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This is a big deal, because it breaks with auto safety’s traditional orientation toward vehicle occupants. There is a natural reason for this focus. Car buyers want to be safe, and they frequently opt for pricier models or optional ADAS features like collision avoidance that they believe can better protect them. But most customers are far less willing to pay extra to reduce danger posed to people outside their vehicle in the event of a collision.

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As a result, carmakers have little incentive to invest in designs or technologies that protect vulnerable road users, since they can’t charge more for them. Worse, automaker’s lineups are steadily shifting toward taller, heavier SUVs and trucks, which provide a sense of security to their occupants while they endanger everyone else on the road.

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Researchers have cited this shift toward bulky SUVs and trucks as a key factor in the rising number of vulnerable road users killed on American roadways. Traffic deaths among people inside automobiles, meanwhile, have fallen 28 percent in the last 40 years. Notably, drivers who feel safer behind the wheel may drive more recklessly, assuming that they’ll come out of it OK if they end up in a crash (this is the Peltzman effect, named after an economist who argued that seat belt laws induced riskier driving). Pity the pedestrian or cyclist struck by a driver who felt secure in a Hummer that weighs as much as an elephant.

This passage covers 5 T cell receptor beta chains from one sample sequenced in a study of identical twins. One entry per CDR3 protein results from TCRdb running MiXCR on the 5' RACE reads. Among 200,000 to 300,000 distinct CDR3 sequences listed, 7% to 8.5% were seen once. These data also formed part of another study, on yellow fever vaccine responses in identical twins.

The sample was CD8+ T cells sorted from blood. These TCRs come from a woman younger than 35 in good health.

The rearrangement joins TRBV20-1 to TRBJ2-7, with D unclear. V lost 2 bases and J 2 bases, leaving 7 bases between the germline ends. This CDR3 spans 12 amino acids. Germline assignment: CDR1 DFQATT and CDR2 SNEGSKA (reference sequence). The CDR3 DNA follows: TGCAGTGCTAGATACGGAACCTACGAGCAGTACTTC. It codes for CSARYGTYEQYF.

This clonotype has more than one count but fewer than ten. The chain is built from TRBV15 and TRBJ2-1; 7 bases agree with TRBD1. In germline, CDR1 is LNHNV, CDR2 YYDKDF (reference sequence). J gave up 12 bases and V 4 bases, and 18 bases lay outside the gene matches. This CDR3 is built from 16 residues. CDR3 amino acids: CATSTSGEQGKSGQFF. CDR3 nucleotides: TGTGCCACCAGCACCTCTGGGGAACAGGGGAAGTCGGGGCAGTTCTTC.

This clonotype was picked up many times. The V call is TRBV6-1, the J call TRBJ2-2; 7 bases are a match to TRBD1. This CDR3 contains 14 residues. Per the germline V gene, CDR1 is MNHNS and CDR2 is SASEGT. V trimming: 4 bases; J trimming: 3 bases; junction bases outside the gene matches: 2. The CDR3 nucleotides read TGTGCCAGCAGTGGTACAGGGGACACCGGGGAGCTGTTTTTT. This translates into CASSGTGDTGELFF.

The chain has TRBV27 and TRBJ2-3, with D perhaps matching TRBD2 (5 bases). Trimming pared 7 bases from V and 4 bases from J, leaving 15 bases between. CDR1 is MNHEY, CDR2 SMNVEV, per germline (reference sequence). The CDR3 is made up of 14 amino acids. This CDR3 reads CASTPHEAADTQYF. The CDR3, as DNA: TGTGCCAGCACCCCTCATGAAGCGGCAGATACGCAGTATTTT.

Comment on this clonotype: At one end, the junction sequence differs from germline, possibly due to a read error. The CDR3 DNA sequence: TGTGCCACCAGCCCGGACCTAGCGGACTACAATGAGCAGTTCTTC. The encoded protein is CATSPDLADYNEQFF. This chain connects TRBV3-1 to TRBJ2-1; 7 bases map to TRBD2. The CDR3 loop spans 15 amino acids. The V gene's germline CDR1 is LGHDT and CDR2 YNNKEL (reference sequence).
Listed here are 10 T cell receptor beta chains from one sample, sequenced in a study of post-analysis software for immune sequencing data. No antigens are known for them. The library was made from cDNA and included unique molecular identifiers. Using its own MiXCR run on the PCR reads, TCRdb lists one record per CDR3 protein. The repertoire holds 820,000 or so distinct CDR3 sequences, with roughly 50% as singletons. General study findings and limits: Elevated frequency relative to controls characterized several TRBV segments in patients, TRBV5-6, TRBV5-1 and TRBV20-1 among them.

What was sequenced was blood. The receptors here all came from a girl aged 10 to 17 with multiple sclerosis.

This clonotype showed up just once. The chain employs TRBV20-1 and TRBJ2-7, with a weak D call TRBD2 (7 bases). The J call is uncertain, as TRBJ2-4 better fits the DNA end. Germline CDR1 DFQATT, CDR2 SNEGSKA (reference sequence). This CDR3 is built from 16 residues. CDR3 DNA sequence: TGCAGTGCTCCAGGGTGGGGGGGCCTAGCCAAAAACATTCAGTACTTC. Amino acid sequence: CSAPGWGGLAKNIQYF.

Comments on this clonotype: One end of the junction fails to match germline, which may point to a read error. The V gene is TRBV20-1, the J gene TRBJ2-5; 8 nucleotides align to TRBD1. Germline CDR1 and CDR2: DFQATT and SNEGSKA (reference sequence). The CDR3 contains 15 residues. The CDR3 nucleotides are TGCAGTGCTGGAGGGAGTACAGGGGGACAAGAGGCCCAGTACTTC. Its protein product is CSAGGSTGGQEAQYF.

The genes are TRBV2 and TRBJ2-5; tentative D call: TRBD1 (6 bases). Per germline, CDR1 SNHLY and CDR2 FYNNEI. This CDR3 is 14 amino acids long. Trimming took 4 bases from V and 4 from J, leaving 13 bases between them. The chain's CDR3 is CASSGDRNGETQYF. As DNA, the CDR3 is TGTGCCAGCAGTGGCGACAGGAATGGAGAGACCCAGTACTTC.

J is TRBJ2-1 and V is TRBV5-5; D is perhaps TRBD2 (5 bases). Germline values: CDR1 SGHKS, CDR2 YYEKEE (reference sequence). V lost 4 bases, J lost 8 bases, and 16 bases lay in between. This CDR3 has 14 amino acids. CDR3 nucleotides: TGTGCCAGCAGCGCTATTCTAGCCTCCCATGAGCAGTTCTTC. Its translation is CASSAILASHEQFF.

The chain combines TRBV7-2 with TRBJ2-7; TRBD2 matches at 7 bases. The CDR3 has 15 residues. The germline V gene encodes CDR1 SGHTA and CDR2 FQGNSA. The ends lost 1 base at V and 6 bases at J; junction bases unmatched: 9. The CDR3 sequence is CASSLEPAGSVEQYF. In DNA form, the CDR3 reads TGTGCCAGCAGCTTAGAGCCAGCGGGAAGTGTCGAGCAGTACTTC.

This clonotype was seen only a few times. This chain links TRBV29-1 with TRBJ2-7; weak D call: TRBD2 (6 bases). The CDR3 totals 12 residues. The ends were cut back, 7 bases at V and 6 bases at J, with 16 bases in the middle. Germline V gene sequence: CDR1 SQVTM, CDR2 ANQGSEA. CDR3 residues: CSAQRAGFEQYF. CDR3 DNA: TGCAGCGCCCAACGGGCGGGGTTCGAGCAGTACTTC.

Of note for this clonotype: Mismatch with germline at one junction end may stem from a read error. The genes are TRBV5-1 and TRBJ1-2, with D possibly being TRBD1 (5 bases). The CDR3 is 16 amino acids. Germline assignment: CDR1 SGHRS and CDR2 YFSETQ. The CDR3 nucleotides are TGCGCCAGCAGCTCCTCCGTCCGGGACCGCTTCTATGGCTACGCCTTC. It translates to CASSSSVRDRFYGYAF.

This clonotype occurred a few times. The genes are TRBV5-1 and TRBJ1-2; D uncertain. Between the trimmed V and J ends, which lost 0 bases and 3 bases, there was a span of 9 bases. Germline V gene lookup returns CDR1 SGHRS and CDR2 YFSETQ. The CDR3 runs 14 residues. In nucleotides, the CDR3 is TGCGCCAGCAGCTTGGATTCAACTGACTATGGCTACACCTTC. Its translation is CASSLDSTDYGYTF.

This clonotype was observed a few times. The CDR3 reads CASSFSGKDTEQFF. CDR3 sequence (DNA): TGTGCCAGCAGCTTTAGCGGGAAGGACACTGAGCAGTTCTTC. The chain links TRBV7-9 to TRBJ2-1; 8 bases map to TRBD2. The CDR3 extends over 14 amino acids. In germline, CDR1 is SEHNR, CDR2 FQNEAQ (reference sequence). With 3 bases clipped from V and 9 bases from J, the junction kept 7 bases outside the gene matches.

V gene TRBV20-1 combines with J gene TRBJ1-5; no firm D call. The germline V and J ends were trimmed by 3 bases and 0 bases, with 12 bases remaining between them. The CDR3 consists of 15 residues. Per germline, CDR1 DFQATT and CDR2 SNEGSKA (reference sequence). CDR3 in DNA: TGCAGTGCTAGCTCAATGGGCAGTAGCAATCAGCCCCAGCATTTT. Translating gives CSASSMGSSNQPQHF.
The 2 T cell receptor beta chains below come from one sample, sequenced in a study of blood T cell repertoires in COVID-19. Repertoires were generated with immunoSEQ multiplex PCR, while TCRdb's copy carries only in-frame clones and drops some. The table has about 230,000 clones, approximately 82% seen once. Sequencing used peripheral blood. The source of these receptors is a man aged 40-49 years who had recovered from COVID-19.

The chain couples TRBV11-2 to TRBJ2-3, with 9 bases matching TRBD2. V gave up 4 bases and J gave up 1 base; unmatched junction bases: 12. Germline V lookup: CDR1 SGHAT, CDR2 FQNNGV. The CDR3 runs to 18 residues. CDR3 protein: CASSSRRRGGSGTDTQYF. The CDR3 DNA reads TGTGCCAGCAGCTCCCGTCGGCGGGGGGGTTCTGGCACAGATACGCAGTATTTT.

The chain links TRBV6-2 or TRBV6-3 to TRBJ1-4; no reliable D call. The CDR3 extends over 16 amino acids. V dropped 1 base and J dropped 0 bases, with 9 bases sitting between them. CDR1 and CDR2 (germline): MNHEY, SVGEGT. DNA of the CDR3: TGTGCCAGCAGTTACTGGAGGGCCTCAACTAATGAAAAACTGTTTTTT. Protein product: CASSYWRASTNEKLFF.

To date, the federal government has done virtually nothing to protect vulnerable road users, beyond issuing a shelf’s worth of policy reports. Institutional inertia is partly to blame, as automakers have long enjoyed a cozy relationship with their federal regulators (much to the frustration of safety crusader Ralph Nader, who was dismayed to see NHTSA fail to embrace the aggressive enforcement role he envisioned after writing Unsafe at Any Speed). Other countries have done much more to protect people outside the automobile. For instance, American auto crash safety ratings, called the New Car Assessment Program, do not incorporate the risk that a car’s design poses to pedestrians, unlike equivalent programs in Europe, Australia, and Japan.

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Advocates have had high hopes that President Biden—a cyclist who has endured a personal and horrific experience with a car crash—would revitalize the federal government’s commitment to road safety, especially with the aggressively multimodal Pete Buttigieg at the helm of the Department of Transportation, of which NHTSA is a part. So far Buttigieg has said all the right things, but his department hasn’t offered significant new protections to vulnerable road users.